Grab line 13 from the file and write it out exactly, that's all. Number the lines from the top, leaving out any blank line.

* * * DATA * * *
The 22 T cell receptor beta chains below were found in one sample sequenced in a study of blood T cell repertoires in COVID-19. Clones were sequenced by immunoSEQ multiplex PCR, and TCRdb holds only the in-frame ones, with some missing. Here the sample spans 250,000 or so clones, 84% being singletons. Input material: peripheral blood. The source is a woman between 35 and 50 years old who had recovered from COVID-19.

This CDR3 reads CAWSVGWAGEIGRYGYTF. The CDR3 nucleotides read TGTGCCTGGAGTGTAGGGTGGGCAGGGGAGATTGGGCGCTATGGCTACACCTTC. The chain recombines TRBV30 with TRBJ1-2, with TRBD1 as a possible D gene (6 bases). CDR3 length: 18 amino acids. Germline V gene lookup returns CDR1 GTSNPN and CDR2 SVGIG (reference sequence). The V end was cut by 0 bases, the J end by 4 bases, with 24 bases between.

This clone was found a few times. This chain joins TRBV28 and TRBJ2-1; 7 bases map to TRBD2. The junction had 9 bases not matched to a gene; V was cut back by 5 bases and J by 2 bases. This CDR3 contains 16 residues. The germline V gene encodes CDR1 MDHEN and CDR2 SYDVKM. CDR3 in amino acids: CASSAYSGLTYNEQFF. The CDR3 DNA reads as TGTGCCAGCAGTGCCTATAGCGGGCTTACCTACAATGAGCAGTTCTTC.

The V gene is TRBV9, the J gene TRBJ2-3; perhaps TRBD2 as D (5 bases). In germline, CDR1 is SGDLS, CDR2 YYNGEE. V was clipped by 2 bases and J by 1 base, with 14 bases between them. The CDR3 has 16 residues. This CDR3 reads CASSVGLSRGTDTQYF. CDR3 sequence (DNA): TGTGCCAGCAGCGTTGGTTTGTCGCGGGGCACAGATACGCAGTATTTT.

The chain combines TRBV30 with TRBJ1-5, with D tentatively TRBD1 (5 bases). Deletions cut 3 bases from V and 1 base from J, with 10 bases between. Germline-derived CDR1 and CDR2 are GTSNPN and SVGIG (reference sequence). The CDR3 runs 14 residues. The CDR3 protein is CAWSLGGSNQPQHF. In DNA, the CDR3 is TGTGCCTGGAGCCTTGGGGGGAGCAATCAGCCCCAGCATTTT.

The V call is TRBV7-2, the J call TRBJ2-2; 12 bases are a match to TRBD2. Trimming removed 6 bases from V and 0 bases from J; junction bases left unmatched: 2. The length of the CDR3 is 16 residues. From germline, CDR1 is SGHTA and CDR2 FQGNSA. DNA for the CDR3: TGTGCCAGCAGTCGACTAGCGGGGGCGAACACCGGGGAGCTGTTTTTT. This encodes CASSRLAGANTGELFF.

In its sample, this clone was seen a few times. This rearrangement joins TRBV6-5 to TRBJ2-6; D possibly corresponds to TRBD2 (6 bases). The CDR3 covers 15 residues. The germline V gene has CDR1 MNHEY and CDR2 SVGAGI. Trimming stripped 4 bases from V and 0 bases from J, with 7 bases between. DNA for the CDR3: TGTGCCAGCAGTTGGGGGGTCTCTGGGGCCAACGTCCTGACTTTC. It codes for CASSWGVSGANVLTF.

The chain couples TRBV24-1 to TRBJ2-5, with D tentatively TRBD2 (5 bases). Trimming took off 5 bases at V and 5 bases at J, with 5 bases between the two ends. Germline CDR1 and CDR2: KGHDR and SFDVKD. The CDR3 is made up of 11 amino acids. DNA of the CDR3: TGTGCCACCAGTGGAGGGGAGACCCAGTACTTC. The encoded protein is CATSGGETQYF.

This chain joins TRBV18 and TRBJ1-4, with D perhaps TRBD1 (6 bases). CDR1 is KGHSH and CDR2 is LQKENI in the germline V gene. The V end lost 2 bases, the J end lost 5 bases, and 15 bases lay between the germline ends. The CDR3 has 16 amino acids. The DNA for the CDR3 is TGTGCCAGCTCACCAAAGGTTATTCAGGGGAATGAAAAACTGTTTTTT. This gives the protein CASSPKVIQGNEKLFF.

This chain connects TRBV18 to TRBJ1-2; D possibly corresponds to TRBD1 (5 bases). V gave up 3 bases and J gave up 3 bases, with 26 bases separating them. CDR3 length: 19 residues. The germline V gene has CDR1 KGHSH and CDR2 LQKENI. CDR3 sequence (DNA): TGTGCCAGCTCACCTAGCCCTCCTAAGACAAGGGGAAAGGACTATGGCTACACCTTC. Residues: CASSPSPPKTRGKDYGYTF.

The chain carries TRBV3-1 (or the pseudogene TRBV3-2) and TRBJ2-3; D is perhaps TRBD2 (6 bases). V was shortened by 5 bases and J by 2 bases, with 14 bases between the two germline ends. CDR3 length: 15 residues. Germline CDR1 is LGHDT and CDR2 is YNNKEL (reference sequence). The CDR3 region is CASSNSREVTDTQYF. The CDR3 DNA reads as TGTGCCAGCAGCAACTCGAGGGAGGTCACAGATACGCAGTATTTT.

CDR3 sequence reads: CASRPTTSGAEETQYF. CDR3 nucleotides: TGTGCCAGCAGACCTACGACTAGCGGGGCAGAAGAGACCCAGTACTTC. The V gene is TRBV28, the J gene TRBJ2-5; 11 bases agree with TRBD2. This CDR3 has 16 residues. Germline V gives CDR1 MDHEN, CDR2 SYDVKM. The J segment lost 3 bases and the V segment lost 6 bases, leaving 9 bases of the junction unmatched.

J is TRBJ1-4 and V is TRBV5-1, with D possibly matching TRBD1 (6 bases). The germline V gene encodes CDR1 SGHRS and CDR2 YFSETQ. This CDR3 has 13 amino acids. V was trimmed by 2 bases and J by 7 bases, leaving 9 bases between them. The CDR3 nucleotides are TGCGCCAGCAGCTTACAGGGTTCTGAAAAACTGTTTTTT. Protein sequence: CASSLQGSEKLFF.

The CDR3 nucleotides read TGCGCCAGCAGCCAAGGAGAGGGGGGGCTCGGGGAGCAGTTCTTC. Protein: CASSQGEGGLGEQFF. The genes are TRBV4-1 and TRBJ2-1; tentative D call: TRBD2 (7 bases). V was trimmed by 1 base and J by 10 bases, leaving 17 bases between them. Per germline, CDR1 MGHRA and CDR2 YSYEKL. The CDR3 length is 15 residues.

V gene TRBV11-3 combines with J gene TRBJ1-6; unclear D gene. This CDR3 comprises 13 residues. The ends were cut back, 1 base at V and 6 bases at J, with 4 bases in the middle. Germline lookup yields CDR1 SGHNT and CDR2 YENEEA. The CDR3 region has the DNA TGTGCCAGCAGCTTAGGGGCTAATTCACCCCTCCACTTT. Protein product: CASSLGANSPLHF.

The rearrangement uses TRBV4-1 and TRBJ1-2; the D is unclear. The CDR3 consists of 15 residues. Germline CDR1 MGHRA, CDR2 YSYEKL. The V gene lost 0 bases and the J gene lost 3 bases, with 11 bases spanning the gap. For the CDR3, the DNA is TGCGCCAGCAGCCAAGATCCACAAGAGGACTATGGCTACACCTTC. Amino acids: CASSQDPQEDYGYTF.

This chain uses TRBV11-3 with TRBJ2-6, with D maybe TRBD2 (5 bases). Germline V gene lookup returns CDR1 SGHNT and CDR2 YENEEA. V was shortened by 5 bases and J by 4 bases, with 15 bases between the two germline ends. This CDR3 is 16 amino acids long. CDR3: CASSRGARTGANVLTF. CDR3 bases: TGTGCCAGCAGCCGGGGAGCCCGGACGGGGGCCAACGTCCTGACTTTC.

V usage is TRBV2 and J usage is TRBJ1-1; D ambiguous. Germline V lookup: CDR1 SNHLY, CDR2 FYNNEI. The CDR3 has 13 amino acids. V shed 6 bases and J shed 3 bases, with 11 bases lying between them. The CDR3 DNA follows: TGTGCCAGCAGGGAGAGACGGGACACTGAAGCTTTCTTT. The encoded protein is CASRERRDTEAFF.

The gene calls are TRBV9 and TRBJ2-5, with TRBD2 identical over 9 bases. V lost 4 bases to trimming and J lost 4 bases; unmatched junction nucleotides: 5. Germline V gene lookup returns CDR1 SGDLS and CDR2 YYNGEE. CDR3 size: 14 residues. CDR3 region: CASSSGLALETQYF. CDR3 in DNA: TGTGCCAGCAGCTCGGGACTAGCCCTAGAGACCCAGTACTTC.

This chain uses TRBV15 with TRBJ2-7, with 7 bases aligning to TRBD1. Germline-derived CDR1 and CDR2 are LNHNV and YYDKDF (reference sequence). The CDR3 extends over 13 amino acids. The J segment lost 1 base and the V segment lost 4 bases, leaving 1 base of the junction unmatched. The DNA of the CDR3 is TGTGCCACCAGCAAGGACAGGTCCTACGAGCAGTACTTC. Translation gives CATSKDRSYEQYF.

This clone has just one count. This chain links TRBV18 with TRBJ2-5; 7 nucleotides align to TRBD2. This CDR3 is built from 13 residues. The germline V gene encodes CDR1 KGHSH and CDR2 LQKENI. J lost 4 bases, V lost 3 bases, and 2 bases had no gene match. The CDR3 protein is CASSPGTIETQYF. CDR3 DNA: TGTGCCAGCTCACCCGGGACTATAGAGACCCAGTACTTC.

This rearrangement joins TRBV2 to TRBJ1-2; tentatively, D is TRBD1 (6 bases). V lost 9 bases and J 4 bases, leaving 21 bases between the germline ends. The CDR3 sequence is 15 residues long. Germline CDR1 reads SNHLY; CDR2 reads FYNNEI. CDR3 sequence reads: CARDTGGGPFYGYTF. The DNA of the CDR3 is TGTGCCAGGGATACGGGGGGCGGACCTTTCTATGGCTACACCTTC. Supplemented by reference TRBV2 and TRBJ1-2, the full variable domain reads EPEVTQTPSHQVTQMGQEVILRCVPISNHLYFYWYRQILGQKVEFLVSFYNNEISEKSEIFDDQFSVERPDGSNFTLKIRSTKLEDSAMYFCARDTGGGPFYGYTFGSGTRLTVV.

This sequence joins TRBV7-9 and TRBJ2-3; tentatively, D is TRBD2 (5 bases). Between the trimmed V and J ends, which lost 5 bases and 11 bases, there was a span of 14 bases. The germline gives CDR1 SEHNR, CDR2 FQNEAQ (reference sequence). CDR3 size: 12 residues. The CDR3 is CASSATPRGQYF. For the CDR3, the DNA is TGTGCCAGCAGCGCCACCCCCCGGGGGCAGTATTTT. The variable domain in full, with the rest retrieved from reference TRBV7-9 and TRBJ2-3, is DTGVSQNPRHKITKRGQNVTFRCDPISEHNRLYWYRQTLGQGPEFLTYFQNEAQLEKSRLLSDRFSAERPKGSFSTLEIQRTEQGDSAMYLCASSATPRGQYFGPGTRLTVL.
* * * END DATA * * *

J is TRBJ1-4 and V is TRBV5-1, with D possibly matching TRBD1 (6 bases). The germline V gene encodes CDR1 SGHRS and CDR2 YFSETQ. This CDR3 has 13 amino acids. V was trimmed by 2 bases and J by 7 bases, leaving 9 bases between them. The CDR3 nucleotides are TGCGCCAGCAGCTTACAGGGTTCTGAAAAACTGTTTTTT. Protein sequence: CASSLQGSEKLFF.